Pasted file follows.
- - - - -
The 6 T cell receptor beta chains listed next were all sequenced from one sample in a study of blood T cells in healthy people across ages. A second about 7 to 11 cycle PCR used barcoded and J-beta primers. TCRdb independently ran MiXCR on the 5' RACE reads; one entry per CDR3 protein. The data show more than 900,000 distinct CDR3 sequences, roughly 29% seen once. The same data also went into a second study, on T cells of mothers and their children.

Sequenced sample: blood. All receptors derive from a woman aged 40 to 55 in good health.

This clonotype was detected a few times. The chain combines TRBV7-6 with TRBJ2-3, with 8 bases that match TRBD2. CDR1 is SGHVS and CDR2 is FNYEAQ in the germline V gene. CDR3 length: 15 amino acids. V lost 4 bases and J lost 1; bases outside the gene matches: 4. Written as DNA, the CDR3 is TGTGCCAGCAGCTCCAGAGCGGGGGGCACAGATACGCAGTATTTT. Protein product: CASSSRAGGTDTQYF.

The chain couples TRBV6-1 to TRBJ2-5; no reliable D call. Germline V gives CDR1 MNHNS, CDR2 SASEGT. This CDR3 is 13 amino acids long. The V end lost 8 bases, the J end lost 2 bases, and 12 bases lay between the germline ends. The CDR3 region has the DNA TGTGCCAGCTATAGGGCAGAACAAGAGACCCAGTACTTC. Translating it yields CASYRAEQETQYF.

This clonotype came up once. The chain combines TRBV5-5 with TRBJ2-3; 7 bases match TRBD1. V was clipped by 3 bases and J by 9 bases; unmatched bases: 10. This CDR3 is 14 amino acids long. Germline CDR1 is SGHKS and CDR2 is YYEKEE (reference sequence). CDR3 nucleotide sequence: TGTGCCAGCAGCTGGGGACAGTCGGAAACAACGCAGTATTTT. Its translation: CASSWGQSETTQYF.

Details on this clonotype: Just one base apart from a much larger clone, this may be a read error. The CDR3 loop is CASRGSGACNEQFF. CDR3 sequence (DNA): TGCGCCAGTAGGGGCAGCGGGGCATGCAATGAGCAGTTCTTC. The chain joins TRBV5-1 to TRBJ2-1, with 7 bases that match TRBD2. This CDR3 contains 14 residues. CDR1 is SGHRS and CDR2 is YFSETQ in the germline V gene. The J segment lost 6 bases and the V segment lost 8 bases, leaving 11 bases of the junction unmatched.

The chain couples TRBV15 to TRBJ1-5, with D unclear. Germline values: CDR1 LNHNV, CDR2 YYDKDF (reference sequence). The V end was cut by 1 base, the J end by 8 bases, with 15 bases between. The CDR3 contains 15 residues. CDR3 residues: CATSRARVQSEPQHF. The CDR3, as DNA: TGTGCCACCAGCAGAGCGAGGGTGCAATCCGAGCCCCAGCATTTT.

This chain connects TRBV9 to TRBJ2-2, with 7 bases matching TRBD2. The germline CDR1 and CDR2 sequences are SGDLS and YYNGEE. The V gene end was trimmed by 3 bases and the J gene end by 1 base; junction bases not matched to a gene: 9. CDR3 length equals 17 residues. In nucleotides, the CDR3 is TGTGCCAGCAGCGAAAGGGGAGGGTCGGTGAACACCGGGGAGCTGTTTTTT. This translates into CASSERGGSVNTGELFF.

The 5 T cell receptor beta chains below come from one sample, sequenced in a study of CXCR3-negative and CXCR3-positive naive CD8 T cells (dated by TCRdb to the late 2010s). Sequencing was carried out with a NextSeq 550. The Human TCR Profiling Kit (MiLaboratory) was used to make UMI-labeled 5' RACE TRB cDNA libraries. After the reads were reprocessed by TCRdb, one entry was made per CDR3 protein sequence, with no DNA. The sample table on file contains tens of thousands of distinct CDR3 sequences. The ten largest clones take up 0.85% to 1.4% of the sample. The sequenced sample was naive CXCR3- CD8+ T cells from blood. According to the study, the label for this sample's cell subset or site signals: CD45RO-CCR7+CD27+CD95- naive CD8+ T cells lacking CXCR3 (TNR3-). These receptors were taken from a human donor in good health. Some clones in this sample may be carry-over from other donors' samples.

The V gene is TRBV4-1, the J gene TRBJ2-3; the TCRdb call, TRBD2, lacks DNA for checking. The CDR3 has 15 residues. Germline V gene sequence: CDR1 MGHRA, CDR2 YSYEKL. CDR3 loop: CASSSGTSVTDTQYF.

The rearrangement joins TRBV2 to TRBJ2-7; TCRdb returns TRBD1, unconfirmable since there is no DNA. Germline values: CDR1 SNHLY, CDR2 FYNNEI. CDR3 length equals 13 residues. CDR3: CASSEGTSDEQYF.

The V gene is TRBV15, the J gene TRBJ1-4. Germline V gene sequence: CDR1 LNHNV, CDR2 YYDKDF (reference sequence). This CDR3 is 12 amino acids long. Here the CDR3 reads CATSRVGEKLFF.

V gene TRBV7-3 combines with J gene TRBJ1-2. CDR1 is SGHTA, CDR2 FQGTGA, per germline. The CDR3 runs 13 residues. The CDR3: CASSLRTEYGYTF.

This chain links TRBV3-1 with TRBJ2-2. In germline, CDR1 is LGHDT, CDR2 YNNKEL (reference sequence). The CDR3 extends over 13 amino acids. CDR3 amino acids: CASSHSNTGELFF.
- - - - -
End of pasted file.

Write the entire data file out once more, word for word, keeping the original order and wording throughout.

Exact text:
The 6 T cell receptor beta chains listed next were all sequenced from one sample in a study of blood T cells in healthy people across ages. A second about 7 to 11 cycle PCR used barcoded and J-beta primers. TCRdb independently ran MiXCR on the 5' RACE reads; one entry per CDR3 protein. The data show more than 900,000 distinct CDR3 sequences, roughly 29% seen once. The same data also went into a second study, on T cells of mothers and their children.

Sequenced sample: blood. All receptors derive from a woman aged 40 to 55 in good health.

This clonotype was detected a few times. The chain combines TRBV7-6 with TRBJ2-3, with 8 bases that match TRBD2. CDR1 is SGHVS and CDR2 is FNYEAQ in the germline V gene. CDR3 length: 15 amino acids. V lost 4 bases and J lost 1; bases outside the gene matches: 4. Written as DNA, the CDR3 is TGTGCCAGCAGCTCCAGAGCGGGGGGCACAGATACGCAGTATTTT. Protein product: CASSSRAGGTDTQYF.

The chain couples TRBV6-1 to TRBJ2-5; no reliable D call. Germline V gives CDR1 MNHNS, CDR2 SASEGT. This CDR3 is 13 amino acids long. The V end lost 8 bases, the J end lost 2 bases, and 12 bases lay between the germline ends. The CDR3 region has the DNA TGTGCCAGCTATAGGGCAGAACAAGAGACCCAGTACTTC. Translating it yields CASYRAEQETQYF.

This clonotype came up once. The chain combines TRBV5-5 with TRBJ2-3; 7 bases match TRBD1. V was clipped by 3 bases and J by 9 bases; unmatched bases: 10. This CDR3 is 14 amino acids long. Germline CDR1 is SGHKS and CDR2 is YYEKEE (reference sequence). CDR3 nucleotide sequence: TGTGCCAGCAGCTGGGGACAGTCGGAAACAACGCAGTATTTT. Its translation: CASSWGQSETTQYF.

Details on this clonotype: Just one base apart from a much larger clone, this may be a read error. The CDR3 loop is CASRGSGACNEQFF. CDR3 sequence (DNA): TGCGCCAGTAGGGGCAGCGGGGCATGCAATGAGCAGTTCTTC. The chain joins TRBV5-1 to TRBJ2-1, with 7 bases that match TRBD2. This CDR3 contains 14 residues. CDR1 is SGHRS and CDR2 is YFSETQ in the germline V gene. The J segment lost 6 bases and the V segment lost 8 bases, leaving 11 bases of the junction unmatched.

The chain couples TRBV15 to TRBJ1-5, with D unclear. Germline values: CDR1 LNHNV, CDR2 YYDKDF (reference sequence). The V end was cut by 1 base, the J end by 8 bases, with 15 bases between. The CDR3 contains 15 residues. CDR3 residues: CATSRARVQSEPQHF. The CDR3, as DNA: TGTGCCACCAGCAGAGCGAGGGTGCAATCCGAGCCCCAGCATTTT.

This chain connects TRBV9 to TRBJ2-2, with 7 bases matching TRBD2. The germline CDR1 and CDR2 sequences are SGDLS and YYNGEE. The V gene end was trimmed by 3 bases and the J gene end by 1 base; junction bases not matched to a gene: 9. CDR3 length equals 17 residues. In nucleotides, the CDR3 is TGTGCCAGCAGCGAAAGGGGAGGGTCGGTGAACACCGGGGAGCTGTTTTTT. This translates into CASSERGGSVNTGELFF.

The 5 T cell receptor beta chains below come from one sample, sequenced in a study of CXCR3-negative and CXCR3-positive naive CD8 T cells (dated by TCRdb to the late 2010s). Sequencing was carried out with a NextSeq 550. The Human TCR Profiling Kit (MiLaboratory) was used to make UMI-labeled 5' RACE TRB cDNA libraries. After the reads were reprocessed by TCRdb, one entry was made per CDR3 protein sequence, with no DNA. The sample table on file contains tens of thousands of distinct CDR3 sequences. The ten largest clones take up 0.85% to 1.4% of the sample. The sequenced sample was naive CXCR3- CD8+ T cells from blood. According to the study, the label for this sample's cell subset or site signals: CD45RO-CCR7+CD27+CD95- naive CD8+ T cells lacking CXCR3 (TNR3-). These receptors were taken from a human donor in good health. Some clones in this sample may be carry-over from other donors' samples.

The V gene is TRBV4-1, the J gene TRBJ2-3; the TCRdb call, TRBD2, lacks DNA for checking. The CDR3 has 15 residues. Germline V gene sequence: CDR1 MGHRA, CDR2 YSYEKL. CDR3 loop: CASSSGTSVTDTQYF.

The rearrangement joins TRBV2 to TRBJ2-7; TCRdb returns TRBD1, unconfirmable since there is no DNA. Germline values: CDR1 SNHLY, CDR2 FYNNEI. CDR3 length equals 13 residues. CDR3: CASSEGTSDEQYF.

The V gene is TRBV15, the J gene TRBJ1-4. Germline V gene sequence: CDR1 LNHNV, CDR2 YYDKDF (reference sequence). This CDR3 is 12 amino acids long. Here the CDR3 reads CATSRVGEKLFF.

V gene TRBV7-3 combines with J gene TRBJ1-2. CDR1 is SGHTA, CDR2 FQGTGA, per germline. The CDR3 runs 13 residues. The CDR3: CASSLRTEYGYTF.

This chain links TRBV3-1 with TRBJ2-2. In germline, CDR1 is LGHDT, CDR2 YNNKEL (reference sequence). The CDR3 extends over 13 amino acids. CDR3 amino acids: CASSHSNTGELFF.